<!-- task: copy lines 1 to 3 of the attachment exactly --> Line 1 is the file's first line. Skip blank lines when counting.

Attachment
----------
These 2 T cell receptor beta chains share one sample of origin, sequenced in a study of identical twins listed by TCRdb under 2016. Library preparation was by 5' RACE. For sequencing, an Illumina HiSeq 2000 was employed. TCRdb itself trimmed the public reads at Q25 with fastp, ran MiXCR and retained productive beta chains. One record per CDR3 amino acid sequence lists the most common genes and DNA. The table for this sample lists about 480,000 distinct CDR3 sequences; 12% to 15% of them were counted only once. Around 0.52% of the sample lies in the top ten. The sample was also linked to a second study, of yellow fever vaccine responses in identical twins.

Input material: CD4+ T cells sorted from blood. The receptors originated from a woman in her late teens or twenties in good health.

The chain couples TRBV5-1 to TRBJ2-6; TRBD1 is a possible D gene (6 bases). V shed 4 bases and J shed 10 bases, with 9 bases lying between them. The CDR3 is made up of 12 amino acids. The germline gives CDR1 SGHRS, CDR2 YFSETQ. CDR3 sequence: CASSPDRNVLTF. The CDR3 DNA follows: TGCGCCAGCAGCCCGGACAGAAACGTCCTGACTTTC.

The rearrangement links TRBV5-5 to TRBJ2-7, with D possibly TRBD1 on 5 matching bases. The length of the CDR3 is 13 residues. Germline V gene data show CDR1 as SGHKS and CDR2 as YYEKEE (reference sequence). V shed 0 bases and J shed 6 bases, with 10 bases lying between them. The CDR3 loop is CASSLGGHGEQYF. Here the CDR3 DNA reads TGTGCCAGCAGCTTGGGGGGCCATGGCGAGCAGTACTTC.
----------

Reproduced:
These 2 T cell receptor beta chains share one sample of origin, sequenced in a study of identical twins listed by TCRdb under 2016. Library preparation was by 5' RACE. For sequencing, an Illumina HiSeq 2000 was employed. TCRdb itself trimmed the public reads at Q25 with fastp, ran MiXCR and retained productive beta chains. One record per CDR3 amino acid sequence lists the most common genes and DNA. The table for this sample lists about 480,000 distinct CDR3 sequences; 12% to 15% of them were counted only once. Around 0.52% of the sample lies in the top ten. The sample was also linked to a second study, of yellow fever vaccine responses in identical twins.

Input material: CD4+ T cells sorted from blood. The receptors originated from a woman in her late teens or twenties in good health.

The chain couples TRBV5-1 to TRBJ2-6; TRBD1 is a possible D gene (6 bases). V shed 4 bases and J shed 10 bases, with 9 bases lying between them. The CDR3 is made up of 12 amino acids. The germline gives CDR1 SGHRS, CDR2 YFSETQ. CDR3 sequence: CASSPDRNVLTF. The CDR3 DNA follows: TGCGCCAGCAGCCCGGACAGAAACGTCCTGACTTTC.